Current issue: 54(2)
Under compilation: 54(3)
The statistics of forest fires in Finland expanded in 1952 to include uninsured forests, when previously the statistics included only fires in state forests and insured forest holdings. For private forests the material is collected by central forestry associations with the aid of district forestry boards, and for state forests by the Forest Service which also prepares the overall statistics on forest fires in the country. Forest fire statistics for 1952 and 1953 have been prepared on the basis of regional grouping by counties.
In 1952 a total of 299 forest fires were discovered, affecting a burnt area of 764 ha. Of these 20 were in state forests, burning 139 ha, and 279 in private forests, burning 625 ha. The average devastated area was 2.6 ha (in state forests 6.9 ha). This year was the easiest from the point of view of forest fires in the period between 1946-1953. The year 1953, on the other hand, was the worst of the period. The number of fires was only 216, but the burnt area was 8,955 ha. In state forests 87 fires devastated 8,624 ha. In private forests 129 fires burned 331 ha. The average area destroyed was 4.2 ha (in state forests 99.1 ha, and in private forests 2.6 ha). The largest fires on state forests were in the northernmost districts of the country.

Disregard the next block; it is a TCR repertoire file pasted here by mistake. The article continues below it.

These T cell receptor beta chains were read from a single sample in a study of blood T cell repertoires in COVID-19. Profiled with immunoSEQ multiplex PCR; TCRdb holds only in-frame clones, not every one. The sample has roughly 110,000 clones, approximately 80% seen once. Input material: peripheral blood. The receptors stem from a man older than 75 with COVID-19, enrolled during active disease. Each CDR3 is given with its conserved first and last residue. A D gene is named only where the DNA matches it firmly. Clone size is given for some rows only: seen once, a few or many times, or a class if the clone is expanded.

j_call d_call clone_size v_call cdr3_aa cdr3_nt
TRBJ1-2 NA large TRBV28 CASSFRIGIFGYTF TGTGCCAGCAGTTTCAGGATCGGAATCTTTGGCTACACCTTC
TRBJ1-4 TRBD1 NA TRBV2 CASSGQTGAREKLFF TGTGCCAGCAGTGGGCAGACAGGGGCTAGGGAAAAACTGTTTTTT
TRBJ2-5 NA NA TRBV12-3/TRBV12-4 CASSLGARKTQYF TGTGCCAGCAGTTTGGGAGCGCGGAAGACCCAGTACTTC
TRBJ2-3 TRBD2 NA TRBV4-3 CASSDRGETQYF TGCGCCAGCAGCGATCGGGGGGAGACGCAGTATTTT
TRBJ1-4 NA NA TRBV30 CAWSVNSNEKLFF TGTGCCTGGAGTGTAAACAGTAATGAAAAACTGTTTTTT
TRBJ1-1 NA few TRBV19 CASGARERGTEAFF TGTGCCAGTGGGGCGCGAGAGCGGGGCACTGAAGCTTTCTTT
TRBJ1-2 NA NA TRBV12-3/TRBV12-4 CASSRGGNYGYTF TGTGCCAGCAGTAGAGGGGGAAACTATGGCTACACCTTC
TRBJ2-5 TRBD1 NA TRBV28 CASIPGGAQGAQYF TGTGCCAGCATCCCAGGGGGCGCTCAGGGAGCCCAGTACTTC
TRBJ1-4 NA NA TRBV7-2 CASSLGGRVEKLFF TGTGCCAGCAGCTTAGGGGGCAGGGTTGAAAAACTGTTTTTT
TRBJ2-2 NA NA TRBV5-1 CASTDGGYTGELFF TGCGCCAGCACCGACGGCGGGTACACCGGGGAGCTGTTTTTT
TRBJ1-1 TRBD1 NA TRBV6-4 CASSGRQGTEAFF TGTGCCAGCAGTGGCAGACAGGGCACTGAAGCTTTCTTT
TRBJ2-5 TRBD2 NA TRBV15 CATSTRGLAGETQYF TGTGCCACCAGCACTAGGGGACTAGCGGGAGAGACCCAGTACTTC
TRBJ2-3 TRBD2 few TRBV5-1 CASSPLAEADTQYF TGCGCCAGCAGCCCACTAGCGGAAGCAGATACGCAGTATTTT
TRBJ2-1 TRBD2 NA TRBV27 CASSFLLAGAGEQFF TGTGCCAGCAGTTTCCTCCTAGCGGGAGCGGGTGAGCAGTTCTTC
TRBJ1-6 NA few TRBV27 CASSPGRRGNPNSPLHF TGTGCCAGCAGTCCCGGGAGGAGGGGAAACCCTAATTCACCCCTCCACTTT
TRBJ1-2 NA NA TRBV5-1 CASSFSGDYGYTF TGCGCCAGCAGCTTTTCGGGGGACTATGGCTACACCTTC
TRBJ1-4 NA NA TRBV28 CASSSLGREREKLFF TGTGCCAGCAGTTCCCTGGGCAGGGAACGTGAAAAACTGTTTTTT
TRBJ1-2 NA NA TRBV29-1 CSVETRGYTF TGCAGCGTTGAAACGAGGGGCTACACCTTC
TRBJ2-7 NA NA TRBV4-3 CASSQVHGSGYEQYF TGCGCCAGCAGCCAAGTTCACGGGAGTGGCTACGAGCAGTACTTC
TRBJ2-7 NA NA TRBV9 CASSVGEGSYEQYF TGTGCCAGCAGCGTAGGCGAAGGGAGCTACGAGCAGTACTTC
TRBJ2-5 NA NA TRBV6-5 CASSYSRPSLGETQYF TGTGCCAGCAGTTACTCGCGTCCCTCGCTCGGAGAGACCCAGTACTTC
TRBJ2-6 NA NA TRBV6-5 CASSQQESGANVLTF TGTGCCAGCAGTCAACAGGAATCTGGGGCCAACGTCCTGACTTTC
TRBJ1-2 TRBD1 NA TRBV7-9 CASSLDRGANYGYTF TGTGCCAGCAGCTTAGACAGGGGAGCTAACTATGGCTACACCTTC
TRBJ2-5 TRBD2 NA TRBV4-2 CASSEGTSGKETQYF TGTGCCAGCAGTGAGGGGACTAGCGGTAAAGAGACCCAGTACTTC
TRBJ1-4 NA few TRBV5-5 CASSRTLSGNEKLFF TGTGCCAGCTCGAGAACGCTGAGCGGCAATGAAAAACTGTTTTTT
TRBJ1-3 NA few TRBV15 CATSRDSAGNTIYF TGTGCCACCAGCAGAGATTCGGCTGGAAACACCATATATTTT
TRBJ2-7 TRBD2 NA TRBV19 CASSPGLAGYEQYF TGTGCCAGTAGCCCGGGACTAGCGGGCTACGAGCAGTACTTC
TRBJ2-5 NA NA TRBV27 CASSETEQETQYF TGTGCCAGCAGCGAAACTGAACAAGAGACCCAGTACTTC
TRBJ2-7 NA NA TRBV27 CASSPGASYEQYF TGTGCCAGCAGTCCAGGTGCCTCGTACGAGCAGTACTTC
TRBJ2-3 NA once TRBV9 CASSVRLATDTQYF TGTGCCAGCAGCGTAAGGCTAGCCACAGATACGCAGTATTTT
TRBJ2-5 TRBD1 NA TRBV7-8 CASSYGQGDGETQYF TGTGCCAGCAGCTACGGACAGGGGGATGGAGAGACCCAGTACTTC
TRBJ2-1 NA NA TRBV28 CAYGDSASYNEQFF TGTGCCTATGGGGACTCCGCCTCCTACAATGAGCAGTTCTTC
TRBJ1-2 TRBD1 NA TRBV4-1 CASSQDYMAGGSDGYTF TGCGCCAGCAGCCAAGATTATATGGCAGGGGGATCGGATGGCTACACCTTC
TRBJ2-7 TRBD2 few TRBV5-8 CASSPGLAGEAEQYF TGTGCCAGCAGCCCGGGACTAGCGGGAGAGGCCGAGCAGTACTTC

The Silva Fennica issue 61 was published in honour of professor Eino Saari‘s 60th birthday.
The Private Forest Act came into force in 1928 in Finland. According to the act, felling of a mature stand should not endanger natural regeneration of the site, and an intermediate felling should not conflict with justifiable thinnings. 18 District Forestry Boards were appointed to enforce the compliance of the act. The aim of this investigation was to study what kinds of violations against the Private Forest Act were found in the fellings, what were the consequences, and how the fellings were overseen.
The investigation is based on 2,477 felling inspections made by the District Forestry Boards in cases where forest devastation was suspected. The report divides the different kinds of violations by the different District Forestry Boards, years, the size of forest holdings, ownership of the forest holdings and by executor of the felling. Over half of the inspections were held on fellings done by the forest owner, 14% by the forest industry, and 11% by a broker of timber. Neglecting the obligation to give a notification of felling had increased in the period of 1929-1938. Also, the cases of forest devastation increased slightly. The report suggests some improvements in the act that would, for instance, increase activity of the forest owners to give the required notification of fellings before the felling takes place.
The PDF includes a summary in German.
Silva Fennica Issue 69 includes presentations held in 1948-1950 in the fourth professional development courses, arranged for foresters working in the Forest Service. The presentations focus on practical issues in forest management and administration, especially in regional level. The education was arranged by Forest Service.
This presentation introduces different forestry related statistics and discusses the potential use of statistics on the point of view of state forestry.